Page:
Janet Mock (left) and Roselyne Dougé-Charles (right). Photo: Marta Kierkus.
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Author and transgender activist visits the U of O to discuss issues in black community

Year after year we hear a similar statement echoed during the month of February—black history should be a year-long celebration, not just something we focus on for one month. Although some people question this sentiment, the Student Federation of the University of Ottawa (SFUO) expertly demonstrated the variety of black excellence that should be celebrated more regularly at their annual Black History Month Gala on Feb. 26.

The black-tie gala was held at Tabaret Hall on campus, and featured a variety of talented black performers and speakers, including American author and transgender activist, Janet Mock. Staying true to its purpose, the candlelit tables were adorned with names of important black figures in history instead of numbers.

Shortly after doors opened and guests took their seats, the gala was opened by a traditional Haitian dance group and a speech by SFUO vice-president equity Nicole Maylor. Maylor, whose speech outlined the challenges of growing up as a person of colour, set the stage for Mock’s keynote Q and A session conducted by Roselyne Dougé-Charles, the SFUO’s new racialized projects coordinator and a member of BlakCollectiv and the Black Student Leaders Association. Following her keynote, Mock stuck around to do a book signing and talk with attendees of the conference.

While the event was a celebration of black achievement and black unity, the theme of the night, it was also an honest discussion of the issues and challenges that people of the black community face regularly.

Mock was refreshingly open and honest about her experience as a transgender black woman, and shared insights from her book Redefining Realness. She began by explaining the genre of her book and the way it helped her become more in tune with herself.

“A memoir… is a self reflective genre and a lot of myself I learned through my interactions,” Mock said.

Mock went on to discuss difficult issues that affect her as a black woman, as well as the black community as a whole. She touched on her childhood and the difficult conversations she had with her parents about her gender transition, as well as the stereotypes associated with black masculinity, and how her father was “tasked as my father to be charged with raising a strong black boy.”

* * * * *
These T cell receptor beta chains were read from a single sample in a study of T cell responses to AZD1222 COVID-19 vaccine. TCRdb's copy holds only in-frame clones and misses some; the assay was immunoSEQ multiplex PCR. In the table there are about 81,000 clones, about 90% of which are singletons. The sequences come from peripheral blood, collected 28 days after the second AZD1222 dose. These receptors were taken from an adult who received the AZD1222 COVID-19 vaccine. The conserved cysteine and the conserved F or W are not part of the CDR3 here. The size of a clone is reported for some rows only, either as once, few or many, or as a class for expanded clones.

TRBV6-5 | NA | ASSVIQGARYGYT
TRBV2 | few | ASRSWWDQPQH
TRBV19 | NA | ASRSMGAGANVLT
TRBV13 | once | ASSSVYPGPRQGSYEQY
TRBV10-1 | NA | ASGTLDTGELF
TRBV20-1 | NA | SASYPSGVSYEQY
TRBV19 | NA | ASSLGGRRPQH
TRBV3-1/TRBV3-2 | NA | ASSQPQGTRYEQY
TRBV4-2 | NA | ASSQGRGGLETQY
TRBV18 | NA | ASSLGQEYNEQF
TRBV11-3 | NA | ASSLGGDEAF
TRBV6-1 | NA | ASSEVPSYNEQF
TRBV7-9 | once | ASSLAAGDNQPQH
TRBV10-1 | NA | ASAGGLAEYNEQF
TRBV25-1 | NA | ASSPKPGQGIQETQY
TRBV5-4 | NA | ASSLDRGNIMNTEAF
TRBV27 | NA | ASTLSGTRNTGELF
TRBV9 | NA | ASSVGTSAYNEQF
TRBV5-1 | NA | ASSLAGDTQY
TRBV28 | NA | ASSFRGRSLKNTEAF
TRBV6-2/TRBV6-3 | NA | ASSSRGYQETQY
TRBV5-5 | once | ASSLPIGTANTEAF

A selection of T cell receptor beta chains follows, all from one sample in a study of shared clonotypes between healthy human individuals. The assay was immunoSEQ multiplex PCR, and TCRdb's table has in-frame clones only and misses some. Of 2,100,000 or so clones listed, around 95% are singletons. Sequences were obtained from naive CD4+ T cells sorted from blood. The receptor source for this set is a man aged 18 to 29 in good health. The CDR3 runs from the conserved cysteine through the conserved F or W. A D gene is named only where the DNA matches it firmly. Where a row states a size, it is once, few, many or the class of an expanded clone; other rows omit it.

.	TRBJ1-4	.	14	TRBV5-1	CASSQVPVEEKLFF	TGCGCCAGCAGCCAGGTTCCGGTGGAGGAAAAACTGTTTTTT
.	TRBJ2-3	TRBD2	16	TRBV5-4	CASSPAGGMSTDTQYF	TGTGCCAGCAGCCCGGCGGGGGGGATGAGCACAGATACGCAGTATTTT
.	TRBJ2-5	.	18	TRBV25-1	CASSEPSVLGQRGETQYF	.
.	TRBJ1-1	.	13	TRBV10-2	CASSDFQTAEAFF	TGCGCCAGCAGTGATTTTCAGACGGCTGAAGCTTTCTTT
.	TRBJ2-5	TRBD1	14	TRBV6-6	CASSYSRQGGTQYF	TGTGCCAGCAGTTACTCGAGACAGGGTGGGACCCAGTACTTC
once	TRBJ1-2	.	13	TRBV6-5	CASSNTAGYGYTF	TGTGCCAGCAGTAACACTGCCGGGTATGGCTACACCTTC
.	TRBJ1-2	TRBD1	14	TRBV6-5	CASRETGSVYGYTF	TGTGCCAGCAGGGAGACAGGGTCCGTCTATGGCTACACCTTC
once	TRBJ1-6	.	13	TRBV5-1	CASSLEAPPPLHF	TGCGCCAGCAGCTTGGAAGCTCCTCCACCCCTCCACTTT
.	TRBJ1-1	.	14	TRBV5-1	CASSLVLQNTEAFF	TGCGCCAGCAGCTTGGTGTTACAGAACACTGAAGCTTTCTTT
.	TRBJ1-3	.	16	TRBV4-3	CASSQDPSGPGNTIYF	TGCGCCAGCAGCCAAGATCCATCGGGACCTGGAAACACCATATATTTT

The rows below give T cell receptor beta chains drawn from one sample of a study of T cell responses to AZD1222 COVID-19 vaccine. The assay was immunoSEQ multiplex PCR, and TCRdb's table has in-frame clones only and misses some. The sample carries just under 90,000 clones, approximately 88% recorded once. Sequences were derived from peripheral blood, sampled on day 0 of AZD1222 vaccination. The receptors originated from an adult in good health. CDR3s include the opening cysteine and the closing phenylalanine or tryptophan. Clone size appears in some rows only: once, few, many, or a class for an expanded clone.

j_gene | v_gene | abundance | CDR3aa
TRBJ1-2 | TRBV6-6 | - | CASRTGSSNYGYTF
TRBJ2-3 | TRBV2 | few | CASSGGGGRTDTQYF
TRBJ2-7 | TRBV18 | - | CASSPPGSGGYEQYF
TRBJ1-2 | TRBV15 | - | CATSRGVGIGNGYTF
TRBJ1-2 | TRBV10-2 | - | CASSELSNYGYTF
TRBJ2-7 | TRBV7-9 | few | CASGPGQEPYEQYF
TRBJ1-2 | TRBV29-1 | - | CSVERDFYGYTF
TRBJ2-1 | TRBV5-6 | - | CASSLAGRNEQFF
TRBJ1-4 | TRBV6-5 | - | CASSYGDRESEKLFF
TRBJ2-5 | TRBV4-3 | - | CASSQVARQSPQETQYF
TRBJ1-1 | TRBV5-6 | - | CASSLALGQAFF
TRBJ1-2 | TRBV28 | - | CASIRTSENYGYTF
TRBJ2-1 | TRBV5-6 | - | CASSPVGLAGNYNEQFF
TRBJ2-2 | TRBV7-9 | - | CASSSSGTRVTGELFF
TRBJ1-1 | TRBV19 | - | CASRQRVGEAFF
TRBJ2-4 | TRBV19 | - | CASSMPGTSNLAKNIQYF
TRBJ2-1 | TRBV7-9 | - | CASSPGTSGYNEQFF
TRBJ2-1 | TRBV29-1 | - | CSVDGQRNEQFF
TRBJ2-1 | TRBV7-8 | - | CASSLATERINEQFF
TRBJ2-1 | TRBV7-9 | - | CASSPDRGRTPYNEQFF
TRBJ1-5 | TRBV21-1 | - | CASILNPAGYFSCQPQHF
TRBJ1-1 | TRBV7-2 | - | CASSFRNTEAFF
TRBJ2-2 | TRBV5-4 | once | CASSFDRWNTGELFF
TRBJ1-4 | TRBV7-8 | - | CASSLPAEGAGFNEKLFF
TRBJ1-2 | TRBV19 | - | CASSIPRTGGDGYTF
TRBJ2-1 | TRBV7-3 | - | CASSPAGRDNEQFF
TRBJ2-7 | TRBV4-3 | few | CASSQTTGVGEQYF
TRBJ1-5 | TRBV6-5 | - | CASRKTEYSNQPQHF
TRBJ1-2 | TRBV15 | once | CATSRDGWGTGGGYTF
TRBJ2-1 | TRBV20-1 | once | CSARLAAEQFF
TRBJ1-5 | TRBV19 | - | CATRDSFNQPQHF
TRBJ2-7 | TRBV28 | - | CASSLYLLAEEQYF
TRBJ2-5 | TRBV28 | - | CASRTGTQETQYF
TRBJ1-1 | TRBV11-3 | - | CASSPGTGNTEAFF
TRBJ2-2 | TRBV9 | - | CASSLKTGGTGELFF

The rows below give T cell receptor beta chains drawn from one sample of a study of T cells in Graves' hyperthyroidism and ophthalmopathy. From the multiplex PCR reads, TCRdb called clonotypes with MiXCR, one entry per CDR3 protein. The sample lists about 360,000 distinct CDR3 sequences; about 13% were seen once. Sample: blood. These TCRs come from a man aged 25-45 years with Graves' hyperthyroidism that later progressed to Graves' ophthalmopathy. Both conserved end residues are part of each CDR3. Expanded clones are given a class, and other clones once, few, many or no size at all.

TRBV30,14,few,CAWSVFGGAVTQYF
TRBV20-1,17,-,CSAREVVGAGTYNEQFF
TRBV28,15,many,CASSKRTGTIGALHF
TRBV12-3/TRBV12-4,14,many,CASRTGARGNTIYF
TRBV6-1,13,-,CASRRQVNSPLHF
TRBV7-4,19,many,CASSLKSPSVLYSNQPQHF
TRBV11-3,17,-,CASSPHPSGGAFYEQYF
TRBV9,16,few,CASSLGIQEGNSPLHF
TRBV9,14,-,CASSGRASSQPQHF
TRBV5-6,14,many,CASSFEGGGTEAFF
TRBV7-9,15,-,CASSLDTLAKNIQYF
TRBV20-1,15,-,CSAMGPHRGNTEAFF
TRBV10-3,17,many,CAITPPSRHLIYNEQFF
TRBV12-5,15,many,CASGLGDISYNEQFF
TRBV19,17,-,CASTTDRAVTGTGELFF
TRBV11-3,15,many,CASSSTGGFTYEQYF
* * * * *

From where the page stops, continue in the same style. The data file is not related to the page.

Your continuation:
She also discussed the Eurocentric beauty standards of Western society, and how it affects the black community. Mock discussed how people with more typical European features, such as lighter skin and hair, were viewed as more beautiful and treated better by others.

As a woman who comes from a mixed background, with her father being African-American and her mother a native Hawaiian, Mock discussed how this preference of Eurocentric features and valuing of lighter skin affected her while growing up in Hawaii.

“(Although) there were a lot of people of colour, there was a hierarchy. My blackness was seen still as ‘other’, my brown skin was targeted because it was seen as ‘black’, which was seen as less than,” said Mock.

Mock, who works in the media as both a journalist and the host of So POPular!, a weekly digital series on MSNBC about culture, also discussed the lack of representation of minorities in her own field and the dichotomy of being either a well-respected famous black person or being policed for the colour of your skin as an average citizen.

Mock was able to tackle a myriad of difficult topics with unwavering confidence and grace, effectively addressing issues in the black community, and demonstrating the importance of black unity.


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